Base Camp Hawaii
|Killing time, Waipio-style (Photo © Phillip Rosenberg)|
GPS Adventure Coordinates:
The Big Island's Waipio and Waimanu Valleys
Bagging the "Z" trail, which gains 1,200 feet the first mile, then wanders through a dozen valleys on its 7.6-mile passage to Waimanu Valley, a smaller, often-deserted replica of Waipio. There, eight overnight campsites await. Floating in the pool at the bottom of the 1,000-foot-high waterfall in the back of Waimanu Valley, accessible from a trail off the back of Waimanu Beach. Harpooning crawfish in Waimanu Stream, which threads the falls to the sea, and foil-baking your catch upon returning to camp.
Boulder-hopping to Waipio Valley's Hi'ilawe Falls and scrambling up rock to reach the high pools of Nanaue Falls on the valley's west flank. Climbing past Hi'ilawe to "The Teahouse," an abandoned restaurant that some long-forgotten Don Quixote spent tens of thousands of dollars constructing decades ago. Kayaking up the progressively faster-flowing Waipio Stream as far as desire and long-twitch muscle fibers serve. Surfing the swells alongside the local boys who drive down from "topside" on school days at dawn for the privilege.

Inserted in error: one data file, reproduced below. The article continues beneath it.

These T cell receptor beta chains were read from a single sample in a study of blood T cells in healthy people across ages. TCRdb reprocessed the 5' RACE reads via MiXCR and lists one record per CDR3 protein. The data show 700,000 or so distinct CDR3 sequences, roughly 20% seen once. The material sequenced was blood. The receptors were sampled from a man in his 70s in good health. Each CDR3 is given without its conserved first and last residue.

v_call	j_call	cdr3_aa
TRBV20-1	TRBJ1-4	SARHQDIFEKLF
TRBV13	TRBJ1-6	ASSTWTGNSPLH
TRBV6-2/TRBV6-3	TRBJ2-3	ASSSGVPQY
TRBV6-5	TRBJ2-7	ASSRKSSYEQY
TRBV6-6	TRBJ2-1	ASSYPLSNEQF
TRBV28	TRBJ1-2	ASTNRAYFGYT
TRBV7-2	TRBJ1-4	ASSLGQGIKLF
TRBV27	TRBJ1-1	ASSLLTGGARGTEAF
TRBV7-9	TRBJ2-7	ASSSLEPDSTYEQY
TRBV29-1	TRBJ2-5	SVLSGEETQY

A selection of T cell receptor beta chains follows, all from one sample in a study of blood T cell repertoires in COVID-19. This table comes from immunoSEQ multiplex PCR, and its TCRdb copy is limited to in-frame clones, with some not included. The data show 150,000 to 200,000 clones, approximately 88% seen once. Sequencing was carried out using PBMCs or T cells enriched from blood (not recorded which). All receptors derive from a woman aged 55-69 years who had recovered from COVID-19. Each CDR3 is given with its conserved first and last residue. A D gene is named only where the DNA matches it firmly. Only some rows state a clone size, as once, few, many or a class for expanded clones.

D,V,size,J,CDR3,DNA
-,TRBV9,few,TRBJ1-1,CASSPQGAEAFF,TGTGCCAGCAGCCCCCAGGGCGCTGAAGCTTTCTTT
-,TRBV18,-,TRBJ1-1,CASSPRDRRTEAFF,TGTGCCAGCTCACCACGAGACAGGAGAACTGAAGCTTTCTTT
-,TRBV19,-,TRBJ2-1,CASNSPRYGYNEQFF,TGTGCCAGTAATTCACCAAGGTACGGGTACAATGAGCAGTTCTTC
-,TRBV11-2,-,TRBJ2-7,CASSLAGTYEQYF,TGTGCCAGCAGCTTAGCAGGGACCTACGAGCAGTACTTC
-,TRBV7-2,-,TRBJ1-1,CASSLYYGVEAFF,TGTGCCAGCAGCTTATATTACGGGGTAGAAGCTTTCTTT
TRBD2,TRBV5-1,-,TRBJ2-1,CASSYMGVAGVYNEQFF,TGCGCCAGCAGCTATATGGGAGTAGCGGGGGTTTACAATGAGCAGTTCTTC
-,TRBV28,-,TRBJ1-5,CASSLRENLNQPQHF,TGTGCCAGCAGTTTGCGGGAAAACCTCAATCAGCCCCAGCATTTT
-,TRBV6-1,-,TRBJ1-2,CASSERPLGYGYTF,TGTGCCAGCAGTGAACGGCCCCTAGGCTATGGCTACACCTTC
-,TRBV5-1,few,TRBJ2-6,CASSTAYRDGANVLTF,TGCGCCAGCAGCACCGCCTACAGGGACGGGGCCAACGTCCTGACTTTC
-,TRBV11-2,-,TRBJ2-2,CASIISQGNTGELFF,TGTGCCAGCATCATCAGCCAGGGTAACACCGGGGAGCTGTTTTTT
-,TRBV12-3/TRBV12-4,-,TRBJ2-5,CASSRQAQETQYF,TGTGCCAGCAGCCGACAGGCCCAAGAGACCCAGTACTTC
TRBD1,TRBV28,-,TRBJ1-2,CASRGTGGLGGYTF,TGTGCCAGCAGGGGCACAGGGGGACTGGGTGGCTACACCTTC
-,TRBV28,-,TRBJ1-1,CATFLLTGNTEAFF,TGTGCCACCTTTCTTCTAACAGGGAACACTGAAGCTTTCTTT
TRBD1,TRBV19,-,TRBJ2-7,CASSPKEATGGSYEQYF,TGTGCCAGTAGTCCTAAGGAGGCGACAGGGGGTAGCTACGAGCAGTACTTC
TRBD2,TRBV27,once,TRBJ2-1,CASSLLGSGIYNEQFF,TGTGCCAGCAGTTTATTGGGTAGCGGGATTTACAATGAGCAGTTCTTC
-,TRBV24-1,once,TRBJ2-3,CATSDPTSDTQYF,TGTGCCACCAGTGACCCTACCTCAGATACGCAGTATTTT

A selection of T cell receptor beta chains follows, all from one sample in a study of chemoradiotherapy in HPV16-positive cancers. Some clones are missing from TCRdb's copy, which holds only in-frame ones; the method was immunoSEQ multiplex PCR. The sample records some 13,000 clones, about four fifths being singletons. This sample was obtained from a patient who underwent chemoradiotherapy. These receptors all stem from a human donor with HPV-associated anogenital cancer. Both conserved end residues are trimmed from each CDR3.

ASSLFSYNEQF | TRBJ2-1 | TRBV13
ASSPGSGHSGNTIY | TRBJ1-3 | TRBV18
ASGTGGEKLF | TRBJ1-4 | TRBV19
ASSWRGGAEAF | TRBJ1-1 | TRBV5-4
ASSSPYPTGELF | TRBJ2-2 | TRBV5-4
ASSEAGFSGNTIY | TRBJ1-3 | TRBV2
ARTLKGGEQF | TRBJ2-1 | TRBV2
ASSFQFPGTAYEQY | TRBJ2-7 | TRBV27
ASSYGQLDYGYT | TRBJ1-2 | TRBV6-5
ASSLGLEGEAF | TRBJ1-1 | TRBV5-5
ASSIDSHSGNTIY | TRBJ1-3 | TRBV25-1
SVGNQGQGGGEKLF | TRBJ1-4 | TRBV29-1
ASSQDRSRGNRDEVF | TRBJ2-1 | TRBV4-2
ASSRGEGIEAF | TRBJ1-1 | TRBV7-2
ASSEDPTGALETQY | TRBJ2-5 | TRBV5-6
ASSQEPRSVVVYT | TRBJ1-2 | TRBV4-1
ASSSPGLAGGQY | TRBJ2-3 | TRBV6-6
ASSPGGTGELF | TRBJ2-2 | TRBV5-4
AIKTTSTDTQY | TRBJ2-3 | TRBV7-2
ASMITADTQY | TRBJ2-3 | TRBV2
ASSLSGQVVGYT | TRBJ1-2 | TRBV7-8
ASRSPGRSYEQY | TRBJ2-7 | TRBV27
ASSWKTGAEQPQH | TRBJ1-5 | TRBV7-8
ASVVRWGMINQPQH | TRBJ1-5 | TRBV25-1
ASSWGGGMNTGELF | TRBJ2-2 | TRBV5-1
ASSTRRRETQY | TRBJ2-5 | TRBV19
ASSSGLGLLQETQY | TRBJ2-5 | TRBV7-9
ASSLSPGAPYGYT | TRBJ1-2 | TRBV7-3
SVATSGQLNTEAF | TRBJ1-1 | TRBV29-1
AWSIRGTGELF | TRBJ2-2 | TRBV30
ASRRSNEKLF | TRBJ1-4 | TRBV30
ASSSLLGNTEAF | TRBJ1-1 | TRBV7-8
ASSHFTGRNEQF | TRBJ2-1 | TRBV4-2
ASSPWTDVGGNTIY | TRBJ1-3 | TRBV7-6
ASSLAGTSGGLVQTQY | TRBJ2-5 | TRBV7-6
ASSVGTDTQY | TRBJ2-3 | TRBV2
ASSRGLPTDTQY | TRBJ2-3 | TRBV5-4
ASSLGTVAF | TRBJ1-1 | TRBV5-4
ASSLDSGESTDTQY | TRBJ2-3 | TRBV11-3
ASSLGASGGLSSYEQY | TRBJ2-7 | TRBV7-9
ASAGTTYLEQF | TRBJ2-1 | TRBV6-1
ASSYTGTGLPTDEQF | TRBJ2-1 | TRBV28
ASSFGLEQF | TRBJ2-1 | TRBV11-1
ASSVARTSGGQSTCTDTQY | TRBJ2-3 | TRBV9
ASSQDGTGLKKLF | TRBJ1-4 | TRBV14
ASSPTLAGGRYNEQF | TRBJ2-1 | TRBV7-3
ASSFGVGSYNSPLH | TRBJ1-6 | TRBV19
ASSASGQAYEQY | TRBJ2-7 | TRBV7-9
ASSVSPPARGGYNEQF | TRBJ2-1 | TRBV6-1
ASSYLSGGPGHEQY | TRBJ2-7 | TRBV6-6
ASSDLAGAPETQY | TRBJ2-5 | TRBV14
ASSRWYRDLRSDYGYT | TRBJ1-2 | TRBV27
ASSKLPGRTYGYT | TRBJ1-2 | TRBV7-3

Pitch a three-room tent amongst the pines at Waipio Beach. Access is down a very, very steep paved road to the valley floor, then across a rutted road to the beach. You can either park and car-camp right there, or haul your gear across a big stream to the more remote side of the beach. Pack a one-season unit to Waimanu (bring a rain fly; if rain's falling, it's usually in the north). A free camping permit is required for the state-owned Waimanu Beach campsites; call the Hawaii Division of Forestry and Wildlife at 808-974-4221 for details.
Hawaiians believe the spirits of the dead depart via the island's north shore. Consequently, each island has an unpaved stretch to the north. Bane of developers, this idiosyncrasy makes finding the purest outback simple. A bloke just flies into Hilo, rents a four-wheel-drive vehicle (unless he wants to navigate the vertiginous road into the valley on foot), and cruises past fields of waving cane and single-wall plantation homes to Waipio, where the road ends and the fun begins.
Screw traveling light. Travel heavy this once. Crack open the luxury backpacking equipment: the tent à la Out of Africa, the rain gear, sea kayak, longboard, boogie board, power hammock, battery-powered blender, cooler, and every possible game and gadget.
Details mentioned in this article were accurate at the time of publication
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